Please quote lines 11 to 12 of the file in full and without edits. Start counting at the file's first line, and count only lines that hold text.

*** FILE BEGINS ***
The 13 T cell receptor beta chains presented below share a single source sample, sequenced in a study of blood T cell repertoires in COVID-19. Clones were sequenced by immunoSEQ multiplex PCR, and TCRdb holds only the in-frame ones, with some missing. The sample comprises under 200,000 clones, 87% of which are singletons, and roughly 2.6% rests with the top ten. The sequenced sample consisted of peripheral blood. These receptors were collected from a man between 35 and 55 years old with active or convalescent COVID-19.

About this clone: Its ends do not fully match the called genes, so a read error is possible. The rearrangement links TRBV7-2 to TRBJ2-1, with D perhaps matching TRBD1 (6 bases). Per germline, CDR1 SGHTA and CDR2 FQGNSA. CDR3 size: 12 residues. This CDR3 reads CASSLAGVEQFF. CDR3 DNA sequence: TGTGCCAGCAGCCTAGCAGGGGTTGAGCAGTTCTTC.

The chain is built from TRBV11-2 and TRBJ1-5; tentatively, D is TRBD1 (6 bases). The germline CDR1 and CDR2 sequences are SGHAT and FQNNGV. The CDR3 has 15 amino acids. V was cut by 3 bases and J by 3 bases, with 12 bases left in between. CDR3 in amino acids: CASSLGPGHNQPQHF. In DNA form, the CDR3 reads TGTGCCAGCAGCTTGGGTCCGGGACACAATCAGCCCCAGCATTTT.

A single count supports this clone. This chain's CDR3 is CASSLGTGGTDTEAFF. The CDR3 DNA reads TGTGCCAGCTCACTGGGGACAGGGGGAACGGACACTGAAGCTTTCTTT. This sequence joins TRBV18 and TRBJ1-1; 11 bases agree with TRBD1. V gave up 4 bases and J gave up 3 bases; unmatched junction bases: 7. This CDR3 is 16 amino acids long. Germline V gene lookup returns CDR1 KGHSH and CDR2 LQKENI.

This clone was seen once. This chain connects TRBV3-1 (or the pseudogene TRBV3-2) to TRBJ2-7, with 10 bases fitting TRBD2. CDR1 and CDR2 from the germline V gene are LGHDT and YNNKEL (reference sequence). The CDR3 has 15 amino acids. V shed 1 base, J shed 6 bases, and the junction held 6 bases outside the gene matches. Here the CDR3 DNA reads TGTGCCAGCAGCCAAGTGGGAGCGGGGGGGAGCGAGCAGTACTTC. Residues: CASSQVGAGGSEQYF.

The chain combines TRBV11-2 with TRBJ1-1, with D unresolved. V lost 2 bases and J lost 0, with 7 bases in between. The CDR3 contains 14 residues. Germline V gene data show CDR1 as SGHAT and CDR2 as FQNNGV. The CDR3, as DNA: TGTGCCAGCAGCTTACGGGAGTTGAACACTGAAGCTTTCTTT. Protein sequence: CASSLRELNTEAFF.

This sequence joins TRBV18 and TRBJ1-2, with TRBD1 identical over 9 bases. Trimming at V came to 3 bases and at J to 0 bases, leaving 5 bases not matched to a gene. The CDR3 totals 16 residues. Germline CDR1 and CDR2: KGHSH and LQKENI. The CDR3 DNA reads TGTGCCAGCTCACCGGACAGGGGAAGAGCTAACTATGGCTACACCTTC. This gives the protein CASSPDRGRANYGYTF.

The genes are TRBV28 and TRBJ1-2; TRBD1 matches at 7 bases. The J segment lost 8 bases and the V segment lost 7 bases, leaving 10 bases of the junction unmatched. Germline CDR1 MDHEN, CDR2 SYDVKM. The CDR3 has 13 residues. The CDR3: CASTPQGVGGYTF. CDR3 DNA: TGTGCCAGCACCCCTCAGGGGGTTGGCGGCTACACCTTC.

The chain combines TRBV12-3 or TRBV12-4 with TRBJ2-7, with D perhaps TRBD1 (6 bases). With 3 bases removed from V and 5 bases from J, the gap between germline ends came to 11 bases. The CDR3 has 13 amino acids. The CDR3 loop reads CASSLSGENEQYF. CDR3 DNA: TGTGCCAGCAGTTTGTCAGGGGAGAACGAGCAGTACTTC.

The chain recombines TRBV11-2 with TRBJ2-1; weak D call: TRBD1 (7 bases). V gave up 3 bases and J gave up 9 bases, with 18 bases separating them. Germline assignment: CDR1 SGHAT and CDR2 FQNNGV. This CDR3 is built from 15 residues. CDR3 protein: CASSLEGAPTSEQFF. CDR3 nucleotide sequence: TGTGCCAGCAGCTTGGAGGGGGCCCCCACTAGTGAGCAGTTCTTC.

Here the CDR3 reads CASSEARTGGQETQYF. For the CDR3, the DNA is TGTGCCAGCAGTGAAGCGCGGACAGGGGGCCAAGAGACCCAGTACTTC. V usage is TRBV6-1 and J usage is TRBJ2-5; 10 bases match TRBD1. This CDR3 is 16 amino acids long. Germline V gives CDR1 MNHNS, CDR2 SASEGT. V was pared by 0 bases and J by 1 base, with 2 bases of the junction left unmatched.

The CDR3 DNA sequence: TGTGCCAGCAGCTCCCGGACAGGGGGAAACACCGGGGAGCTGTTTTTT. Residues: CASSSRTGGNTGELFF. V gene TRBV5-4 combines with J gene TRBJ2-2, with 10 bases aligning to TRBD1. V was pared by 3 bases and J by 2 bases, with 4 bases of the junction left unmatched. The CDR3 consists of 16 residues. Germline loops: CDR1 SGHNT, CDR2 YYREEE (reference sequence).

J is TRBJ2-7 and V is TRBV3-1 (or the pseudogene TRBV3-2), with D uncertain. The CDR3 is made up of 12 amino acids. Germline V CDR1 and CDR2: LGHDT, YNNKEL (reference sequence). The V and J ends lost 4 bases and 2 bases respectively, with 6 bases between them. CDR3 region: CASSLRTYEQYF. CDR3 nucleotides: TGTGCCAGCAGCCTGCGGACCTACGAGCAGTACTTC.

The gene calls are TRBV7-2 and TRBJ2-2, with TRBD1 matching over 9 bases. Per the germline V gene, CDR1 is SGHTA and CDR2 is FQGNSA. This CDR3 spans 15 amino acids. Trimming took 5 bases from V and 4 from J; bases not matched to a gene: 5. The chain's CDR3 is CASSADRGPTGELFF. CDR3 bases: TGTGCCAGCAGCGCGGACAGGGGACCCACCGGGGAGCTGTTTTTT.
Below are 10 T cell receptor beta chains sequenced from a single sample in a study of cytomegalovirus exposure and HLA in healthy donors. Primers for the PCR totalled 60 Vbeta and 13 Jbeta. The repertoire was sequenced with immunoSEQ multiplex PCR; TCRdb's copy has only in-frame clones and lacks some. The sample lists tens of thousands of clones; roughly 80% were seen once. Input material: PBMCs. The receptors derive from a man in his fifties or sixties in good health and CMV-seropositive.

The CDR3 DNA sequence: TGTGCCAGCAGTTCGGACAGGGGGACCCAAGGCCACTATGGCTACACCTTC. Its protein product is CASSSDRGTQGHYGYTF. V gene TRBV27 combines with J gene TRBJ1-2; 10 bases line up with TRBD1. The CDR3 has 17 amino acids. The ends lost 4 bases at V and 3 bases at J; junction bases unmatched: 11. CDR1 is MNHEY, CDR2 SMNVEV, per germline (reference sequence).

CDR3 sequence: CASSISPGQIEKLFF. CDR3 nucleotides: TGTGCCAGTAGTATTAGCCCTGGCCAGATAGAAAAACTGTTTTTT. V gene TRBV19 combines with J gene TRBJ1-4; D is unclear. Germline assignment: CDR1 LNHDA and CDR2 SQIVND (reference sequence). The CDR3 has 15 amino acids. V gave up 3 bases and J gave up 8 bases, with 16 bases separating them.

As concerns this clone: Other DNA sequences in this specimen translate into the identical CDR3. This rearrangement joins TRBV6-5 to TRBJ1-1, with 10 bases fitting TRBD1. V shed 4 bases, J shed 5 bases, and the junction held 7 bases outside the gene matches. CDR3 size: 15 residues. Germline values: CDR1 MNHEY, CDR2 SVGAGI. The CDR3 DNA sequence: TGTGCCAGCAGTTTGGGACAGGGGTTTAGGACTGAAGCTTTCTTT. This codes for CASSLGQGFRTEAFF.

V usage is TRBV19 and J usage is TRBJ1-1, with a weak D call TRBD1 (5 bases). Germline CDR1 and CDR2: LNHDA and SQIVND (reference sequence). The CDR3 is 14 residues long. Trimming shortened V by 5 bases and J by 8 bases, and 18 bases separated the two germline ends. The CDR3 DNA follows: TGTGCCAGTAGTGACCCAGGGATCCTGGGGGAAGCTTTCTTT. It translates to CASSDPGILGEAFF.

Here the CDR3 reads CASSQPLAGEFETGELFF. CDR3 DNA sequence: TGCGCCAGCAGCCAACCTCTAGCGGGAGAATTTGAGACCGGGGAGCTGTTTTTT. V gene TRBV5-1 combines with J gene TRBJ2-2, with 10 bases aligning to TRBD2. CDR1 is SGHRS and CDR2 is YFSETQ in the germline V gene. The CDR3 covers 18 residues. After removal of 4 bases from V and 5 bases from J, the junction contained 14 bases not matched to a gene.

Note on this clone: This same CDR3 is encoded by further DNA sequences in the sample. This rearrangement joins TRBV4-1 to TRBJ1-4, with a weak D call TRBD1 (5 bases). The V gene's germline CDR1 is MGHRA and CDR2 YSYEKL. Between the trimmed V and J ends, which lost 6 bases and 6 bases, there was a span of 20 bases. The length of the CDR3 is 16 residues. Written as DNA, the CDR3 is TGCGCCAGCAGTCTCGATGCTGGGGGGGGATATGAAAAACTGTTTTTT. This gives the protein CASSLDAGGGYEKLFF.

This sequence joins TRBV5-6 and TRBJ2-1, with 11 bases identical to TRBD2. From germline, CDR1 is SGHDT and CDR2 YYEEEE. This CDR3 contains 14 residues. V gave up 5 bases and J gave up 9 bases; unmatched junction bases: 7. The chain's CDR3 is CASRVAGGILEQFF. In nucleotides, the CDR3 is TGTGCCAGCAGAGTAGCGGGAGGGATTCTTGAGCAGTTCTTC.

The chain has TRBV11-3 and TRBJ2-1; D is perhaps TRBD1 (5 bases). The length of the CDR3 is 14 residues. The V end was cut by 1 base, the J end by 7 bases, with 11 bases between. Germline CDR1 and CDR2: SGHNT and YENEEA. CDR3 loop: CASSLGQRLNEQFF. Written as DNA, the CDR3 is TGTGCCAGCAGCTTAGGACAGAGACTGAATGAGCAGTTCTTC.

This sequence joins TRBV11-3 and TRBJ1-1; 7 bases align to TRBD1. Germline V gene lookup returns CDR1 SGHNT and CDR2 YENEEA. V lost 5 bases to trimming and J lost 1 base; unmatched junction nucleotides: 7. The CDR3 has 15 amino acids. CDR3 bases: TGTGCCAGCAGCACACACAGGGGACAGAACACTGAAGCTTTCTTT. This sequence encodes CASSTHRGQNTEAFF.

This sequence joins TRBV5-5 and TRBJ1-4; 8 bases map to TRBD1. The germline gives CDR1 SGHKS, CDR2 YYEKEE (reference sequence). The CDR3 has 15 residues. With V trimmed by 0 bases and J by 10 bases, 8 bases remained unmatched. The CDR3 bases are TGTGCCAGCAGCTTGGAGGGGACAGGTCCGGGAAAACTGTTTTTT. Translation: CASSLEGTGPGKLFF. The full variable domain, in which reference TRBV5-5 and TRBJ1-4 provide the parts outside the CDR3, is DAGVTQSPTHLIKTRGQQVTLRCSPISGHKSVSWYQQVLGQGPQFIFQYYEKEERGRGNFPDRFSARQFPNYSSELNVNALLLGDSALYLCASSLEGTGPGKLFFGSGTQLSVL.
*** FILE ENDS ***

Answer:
Here the CDR3 reads CASSEARTGGQETQYF. For the CDR3, the DNA is TGTGCCAGCAGTGAAGCGCGGACAGGGGGCCAAGAGACCCAGTACTTC. V usage is TRBV6-1 and J usage is TRBJ2-5; 10 bases match TRBD1. This CDR3 is 16 amino acids long. Germline V gives CDR1 MNHNS, CDR2 SASEGT. V was pared by 0 bases and J by 1 base, with 2 bases of the junction left unmatched.

The CDR3 DNA sequence: TGTGCCAGCAGCTCCCGGACAGGGGGAAACACCGGGGAGCTGTTTTTT. Residues: CASSSRTGGNTGELFF. V gene TRBV5-4 combines with J gene TRBJ2-2, with 10 bases aligning to TRBD1. V was pared by 3 bases and J by 2 bases, with 4 bases of the junction left unmatched. The CDR3 consists of 16 residues. Germline loops: CDR1 SGHNT, CDR2 YYREEE (reference sequence).